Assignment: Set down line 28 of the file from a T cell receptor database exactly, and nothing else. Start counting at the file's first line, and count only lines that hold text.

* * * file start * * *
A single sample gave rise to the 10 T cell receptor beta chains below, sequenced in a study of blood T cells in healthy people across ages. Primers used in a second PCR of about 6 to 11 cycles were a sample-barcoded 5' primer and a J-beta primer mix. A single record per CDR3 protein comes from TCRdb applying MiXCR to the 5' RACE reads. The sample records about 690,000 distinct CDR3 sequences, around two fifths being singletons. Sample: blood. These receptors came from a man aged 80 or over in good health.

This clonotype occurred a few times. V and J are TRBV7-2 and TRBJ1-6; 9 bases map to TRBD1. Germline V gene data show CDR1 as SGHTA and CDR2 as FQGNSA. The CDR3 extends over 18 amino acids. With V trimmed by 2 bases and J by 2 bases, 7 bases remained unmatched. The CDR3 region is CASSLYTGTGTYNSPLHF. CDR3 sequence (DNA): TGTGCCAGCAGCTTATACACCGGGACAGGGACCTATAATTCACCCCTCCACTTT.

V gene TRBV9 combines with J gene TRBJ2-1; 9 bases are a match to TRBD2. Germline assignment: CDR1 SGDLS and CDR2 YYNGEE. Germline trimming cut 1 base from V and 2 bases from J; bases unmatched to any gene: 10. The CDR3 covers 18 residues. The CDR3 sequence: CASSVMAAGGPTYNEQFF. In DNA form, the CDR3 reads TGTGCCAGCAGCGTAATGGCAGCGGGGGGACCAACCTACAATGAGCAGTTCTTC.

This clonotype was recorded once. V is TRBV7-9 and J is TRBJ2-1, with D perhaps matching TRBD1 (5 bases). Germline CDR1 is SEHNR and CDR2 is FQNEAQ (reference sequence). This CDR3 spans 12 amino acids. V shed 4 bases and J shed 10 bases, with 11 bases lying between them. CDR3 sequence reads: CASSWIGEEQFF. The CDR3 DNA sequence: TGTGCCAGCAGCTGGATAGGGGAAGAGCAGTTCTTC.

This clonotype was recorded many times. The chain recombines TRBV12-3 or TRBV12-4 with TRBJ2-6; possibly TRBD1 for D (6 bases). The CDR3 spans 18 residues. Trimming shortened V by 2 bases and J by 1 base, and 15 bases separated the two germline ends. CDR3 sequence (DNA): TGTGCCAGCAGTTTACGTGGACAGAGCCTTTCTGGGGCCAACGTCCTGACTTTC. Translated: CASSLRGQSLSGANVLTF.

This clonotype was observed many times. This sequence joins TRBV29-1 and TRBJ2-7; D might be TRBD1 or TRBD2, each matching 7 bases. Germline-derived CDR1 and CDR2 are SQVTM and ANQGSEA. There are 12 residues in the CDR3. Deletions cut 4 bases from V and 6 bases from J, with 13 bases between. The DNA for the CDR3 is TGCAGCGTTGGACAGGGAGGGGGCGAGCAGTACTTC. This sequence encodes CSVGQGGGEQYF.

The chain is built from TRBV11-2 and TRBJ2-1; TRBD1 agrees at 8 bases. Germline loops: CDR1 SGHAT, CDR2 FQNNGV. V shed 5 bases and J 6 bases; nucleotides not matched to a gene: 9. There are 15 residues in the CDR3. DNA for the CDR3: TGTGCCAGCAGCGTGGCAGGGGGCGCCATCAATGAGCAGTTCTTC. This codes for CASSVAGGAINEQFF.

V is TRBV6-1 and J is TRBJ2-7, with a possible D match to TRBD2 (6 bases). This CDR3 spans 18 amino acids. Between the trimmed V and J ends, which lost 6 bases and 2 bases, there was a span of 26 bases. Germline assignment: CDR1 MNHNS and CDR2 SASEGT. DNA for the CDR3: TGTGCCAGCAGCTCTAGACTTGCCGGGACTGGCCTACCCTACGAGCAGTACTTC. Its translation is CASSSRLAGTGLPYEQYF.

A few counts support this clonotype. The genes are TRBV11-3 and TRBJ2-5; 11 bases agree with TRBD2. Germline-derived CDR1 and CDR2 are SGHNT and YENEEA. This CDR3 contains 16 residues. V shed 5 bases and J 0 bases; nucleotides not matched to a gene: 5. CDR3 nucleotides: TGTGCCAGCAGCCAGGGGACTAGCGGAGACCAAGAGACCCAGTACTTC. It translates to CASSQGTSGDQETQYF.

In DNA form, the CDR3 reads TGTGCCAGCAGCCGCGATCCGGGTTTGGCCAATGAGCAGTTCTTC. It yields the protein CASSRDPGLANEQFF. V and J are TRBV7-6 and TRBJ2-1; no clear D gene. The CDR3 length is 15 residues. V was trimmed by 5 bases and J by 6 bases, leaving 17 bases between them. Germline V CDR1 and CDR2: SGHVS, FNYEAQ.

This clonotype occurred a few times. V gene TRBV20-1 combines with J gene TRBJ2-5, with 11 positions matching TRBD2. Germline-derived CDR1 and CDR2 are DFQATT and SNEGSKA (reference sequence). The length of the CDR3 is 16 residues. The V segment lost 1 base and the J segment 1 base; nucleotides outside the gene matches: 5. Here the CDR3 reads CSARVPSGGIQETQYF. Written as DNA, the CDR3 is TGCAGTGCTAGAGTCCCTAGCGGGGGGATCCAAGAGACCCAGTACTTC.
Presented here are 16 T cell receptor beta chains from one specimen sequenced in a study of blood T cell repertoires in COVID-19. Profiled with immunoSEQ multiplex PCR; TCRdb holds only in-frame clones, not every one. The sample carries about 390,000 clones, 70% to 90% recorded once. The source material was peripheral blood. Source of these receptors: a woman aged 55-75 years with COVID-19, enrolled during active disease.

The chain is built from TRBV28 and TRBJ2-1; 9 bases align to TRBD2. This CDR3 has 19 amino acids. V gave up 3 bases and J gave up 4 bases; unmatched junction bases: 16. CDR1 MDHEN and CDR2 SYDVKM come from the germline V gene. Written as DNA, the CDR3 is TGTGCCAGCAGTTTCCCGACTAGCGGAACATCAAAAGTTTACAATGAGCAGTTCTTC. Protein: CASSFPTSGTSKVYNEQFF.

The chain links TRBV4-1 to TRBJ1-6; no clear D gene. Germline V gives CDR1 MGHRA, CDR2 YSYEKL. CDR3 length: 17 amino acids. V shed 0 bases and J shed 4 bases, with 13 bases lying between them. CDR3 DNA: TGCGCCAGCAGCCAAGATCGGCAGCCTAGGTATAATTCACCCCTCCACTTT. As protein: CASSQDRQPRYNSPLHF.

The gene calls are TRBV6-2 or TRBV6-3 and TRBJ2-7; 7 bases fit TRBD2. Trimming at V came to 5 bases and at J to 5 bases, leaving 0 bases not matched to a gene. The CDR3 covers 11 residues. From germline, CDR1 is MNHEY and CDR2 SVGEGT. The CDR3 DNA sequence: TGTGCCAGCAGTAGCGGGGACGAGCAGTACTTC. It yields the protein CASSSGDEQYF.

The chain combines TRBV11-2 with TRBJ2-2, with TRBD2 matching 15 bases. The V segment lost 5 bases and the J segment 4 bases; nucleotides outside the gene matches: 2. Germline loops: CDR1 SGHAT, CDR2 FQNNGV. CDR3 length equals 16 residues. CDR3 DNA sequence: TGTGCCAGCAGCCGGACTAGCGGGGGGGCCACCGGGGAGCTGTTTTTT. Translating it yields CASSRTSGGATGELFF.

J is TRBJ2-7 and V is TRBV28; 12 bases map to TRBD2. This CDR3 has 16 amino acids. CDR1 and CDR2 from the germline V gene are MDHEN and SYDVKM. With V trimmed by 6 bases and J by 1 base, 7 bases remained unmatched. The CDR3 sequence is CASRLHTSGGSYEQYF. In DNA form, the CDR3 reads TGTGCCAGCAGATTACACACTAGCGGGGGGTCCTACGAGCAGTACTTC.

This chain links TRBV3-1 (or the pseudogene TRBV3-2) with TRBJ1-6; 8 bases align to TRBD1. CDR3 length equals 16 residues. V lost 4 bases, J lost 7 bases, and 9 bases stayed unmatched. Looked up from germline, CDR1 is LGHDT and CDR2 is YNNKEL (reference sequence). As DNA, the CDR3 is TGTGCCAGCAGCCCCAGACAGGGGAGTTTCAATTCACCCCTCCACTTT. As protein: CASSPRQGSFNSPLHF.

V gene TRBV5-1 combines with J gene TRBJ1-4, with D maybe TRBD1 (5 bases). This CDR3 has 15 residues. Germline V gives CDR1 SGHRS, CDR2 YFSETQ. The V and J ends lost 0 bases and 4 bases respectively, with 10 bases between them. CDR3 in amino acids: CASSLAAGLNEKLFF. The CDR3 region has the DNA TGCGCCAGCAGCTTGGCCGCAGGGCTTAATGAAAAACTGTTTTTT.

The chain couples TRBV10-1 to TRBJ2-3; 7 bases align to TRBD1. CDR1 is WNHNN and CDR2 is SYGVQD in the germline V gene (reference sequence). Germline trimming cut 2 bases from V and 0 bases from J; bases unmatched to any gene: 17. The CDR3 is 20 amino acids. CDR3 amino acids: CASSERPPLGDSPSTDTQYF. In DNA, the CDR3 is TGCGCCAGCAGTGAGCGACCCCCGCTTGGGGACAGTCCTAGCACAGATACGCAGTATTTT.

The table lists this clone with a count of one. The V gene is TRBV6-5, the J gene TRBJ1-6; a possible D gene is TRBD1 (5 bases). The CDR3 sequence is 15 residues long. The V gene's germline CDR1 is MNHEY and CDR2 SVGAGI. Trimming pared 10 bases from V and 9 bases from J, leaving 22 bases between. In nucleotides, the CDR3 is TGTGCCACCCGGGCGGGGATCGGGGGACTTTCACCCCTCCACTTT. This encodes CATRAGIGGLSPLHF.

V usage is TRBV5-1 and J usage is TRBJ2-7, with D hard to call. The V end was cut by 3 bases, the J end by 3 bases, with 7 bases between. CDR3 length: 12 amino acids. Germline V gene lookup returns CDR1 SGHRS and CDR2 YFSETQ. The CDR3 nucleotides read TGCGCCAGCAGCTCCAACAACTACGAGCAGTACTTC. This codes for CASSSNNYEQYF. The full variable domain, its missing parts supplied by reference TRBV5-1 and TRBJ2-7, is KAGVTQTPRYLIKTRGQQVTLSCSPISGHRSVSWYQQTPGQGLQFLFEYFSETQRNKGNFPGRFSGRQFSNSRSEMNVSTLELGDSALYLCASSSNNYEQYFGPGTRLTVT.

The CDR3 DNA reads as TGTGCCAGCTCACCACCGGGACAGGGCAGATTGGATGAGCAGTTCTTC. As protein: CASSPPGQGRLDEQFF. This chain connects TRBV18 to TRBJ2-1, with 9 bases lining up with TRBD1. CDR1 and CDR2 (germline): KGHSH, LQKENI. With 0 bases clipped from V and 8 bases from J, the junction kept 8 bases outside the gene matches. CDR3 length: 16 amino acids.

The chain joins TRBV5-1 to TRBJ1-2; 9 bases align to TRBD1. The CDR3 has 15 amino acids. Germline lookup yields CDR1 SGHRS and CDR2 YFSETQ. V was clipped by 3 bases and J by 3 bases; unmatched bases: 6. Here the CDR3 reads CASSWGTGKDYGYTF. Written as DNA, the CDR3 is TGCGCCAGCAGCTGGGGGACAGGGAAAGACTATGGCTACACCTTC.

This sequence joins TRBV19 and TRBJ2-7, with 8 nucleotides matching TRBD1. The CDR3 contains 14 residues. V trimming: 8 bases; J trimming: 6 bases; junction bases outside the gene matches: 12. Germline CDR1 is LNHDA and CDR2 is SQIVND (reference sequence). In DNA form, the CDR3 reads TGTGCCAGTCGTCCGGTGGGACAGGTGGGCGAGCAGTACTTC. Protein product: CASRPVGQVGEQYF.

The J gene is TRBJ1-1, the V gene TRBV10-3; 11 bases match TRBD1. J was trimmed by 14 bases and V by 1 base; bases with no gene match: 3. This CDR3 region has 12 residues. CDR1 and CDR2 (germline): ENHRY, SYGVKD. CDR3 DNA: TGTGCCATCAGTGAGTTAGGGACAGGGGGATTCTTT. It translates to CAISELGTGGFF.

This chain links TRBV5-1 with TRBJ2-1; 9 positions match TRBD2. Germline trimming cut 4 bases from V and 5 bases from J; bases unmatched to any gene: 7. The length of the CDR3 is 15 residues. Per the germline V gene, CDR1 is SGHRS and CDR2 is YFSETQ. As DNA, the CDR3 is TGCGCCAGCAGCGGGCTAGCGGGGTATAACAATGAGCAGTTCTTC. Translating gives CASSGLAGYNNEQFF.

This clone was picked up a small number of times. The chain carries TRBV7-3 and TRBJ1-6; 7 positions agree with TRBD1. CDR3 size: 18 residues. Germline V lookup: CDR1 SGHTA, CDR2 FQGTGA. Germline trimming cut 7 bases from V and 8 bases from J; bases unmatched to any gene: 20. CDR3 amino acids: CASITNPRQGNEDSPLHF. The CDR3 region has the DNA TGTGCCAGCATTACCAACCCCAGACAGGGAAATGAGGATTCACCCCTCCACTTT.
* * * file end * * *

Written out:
This clone was picked up a small number of times. The chain carries TRBV7-3 and TRBJ1-6; 7 positions agree with TRBD1. CDR3 size: 18 residues. Germline V lookup: CDR1 SGHTA, CDR2 FQGTGA. Germline trimming cut 7 bases from V and 8 bases from J; bases unmatched to any gene: 20. CDR3 amino acids: CASITNPRQGNEDSPLHF. The CDR3 region has the DNA TGTGCCAGCATTACCAACCCCAGACAGGGAAATGAGGATTCACCCCTCCACTTT.